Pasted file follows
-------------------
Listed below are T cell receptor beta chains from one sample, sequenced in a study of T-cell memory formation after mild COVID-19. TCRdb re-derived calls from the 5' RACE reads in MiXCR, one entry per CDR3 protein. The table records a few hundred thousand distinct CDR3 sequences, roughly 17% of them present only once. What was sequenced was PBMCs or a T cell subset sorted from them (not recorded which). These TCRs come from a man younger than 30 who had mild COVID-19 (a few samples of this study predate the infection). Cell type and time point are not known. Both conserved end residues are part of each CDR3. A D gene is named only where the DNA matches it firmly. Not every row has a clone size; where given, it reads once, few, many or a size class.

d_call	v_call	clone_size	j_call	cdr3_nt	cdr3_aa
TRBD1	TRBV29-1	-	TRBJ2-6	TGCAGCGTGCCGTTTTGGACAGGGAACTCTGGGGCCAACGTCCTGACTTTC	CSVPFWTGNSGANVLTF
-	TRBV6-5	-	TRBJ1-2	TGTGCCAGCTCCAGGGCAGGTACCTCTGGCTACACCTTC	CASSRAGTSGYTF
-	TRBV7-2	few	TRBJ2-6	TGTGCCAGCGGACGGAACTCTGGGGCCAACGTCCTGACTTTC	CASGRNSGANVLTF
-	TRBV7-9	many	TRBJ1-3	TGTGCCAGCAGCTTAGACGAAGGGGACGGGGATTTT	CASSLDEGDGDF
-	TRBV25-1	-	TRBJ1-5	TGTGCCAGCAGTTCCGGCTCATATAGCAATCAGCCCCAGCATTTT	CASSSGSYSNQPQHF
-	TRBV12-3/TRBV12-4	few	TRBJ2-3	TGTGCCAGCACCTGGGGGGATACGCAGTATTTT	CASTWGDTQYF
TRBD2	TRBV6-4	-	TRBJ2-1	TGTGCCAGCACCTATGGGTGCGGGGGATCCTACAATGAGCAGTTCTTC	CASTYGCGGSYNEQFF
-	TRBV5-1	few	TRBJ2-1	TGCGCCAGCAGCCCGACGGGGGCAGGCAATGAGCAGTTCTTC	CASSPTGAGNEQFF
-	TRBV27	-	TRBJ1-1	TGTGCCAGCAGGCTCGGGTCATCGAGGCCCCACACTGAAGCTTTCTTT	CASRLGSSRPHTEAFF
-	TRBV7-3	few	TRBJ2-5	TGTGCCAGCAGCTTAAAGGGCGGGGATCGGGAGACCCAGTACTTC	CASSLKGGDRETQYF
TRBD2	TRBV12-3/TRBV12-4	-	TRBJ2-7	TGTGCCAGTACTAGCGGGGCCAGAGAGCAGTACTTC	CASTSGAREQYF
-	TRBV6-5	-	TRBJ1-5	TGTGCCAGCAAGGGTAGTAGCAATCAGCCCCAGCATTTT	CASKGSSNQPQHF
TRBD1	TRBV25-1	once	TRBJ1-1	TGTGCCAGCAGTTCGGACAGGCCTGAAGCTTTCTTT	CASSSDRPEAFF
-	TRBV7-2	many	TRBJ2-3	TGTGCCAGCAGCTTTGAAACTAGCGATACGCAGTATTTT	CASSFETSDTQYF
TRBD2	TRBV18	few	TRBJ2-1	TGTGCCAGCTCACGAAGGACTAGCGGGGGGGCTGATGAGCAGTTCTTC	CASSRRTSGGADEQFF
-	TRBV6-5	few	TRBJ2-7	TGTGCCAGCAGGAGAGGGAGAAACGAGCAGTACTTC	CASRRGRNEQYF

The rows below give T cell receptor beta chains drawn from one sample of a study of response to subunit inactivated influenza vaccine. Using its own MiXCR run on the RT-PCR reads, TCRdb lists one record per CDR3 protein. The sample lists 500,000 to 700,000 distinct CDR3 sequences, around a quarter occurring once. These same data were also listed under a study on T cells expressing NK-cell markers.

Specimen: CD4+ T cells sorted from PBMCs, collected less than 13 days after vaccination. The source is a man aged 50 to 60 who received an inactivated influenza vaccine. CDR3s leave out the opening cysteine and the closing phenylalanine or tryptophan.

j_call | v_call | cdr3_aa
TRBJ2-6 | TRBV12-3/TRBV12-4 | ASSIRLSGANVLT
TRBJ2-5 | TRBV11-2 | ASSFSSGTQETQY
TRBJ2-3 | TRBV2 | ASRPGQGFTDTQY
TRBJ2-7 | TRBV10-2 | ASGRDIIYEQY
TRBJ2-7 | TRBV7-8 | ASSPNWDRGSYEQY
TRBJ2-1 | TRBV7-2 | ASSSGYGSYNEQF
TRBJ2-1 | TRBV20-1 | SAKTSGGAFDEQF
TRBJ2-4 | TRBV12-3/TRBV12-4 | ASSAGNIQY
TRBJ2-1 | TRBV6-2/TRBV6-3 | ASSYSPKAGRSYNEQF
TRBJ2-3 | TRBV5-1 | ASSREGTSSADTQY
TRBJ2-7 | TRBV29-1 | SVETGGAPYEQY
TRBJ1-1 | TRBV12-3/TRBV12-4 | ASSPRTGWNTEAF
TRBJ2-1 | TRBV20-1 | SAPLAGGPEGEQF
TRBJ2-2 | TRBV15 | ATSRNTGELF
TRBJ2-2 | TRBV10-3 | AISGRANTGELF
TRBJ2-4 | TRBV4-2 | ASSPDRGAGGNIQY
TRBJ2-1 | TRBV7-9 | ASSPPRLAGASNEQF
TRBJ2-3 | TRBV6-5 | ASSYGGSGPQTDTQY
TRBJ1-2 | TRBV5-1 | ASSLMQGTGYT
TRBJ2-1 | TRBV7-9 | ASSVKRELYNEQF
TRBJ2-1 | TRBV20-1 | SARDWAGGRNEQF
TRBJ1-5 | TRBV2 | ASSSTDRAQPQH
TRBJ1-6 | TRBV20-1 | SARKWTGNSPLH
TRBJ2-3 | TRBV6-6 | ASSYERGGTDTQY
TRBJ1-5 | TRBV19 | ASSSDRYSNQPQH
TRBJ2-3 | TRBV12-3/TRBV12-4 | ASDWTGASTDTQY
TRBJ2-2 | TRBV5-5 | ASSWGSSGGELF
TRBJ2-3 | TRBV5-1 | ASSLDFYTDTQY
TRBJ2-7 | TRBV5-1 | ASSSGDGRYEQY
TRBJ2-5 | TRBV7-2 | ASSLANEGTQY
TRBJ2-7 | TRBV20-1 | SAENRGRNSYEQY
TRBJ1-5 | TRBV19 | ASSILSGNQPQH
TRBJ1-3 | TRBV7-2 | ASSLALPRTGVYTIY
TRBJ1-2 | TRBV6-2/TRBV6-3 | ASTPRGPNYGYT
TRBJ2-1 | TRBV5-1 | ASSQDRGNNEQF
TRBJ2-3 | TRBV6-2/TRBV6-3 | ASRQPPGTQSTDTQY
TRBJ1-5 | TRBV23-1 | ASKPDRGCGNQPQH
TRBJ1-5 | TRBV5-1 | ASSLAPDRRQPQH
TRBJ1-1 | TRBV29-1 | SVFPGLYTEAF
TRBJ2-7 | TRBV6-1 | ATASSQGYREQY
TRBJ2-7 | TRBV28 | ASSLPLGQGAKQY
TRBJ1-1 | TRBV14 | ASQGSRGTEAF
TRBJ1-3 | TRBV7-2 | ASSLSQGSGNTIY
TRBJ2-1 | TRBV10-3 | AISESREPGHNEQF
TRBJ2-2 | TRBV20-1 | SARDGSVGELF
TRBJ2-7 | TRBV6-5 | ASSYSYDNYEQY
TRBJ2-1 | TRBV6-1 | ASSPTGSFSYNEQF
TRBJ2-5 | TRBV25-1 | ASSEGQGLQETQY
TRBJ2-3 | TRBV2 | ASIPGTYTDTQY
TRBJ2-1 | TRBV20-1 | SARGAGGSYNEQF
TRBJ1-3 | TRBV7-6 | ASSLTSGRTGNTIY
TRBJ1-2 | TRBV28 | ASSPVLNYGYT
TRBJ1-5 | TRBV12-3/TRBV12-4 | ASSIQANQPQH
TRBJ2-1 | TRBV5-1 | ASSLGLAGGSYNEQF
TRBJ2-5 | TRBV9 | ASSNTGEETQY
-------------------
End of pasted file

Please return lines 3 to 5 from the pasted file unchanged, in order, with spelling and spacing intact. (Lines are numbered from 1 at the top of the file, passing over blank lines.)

TRBD1	TRBV29-1	-	TRBJ2-6	TGCAGCGTGCCGTTTTGGACAGGGAACTCTGGGGCCAACGTCCTGACTTTC	CSVPFWTGNSGANVLTF
-	TRBV6-5	-	TRBJ1-2	TGTGCCAGCTCCAGGGCAGGTACCTCTGGCTACACCTTC	CASSRAGTSGYTF
-	TRBV7-2	few	TRBJ2-6	TGTGCCAGCGGACGGAACTCTGGGGCCAACGTCCTGACTTTC	CASGRNSGANVLTF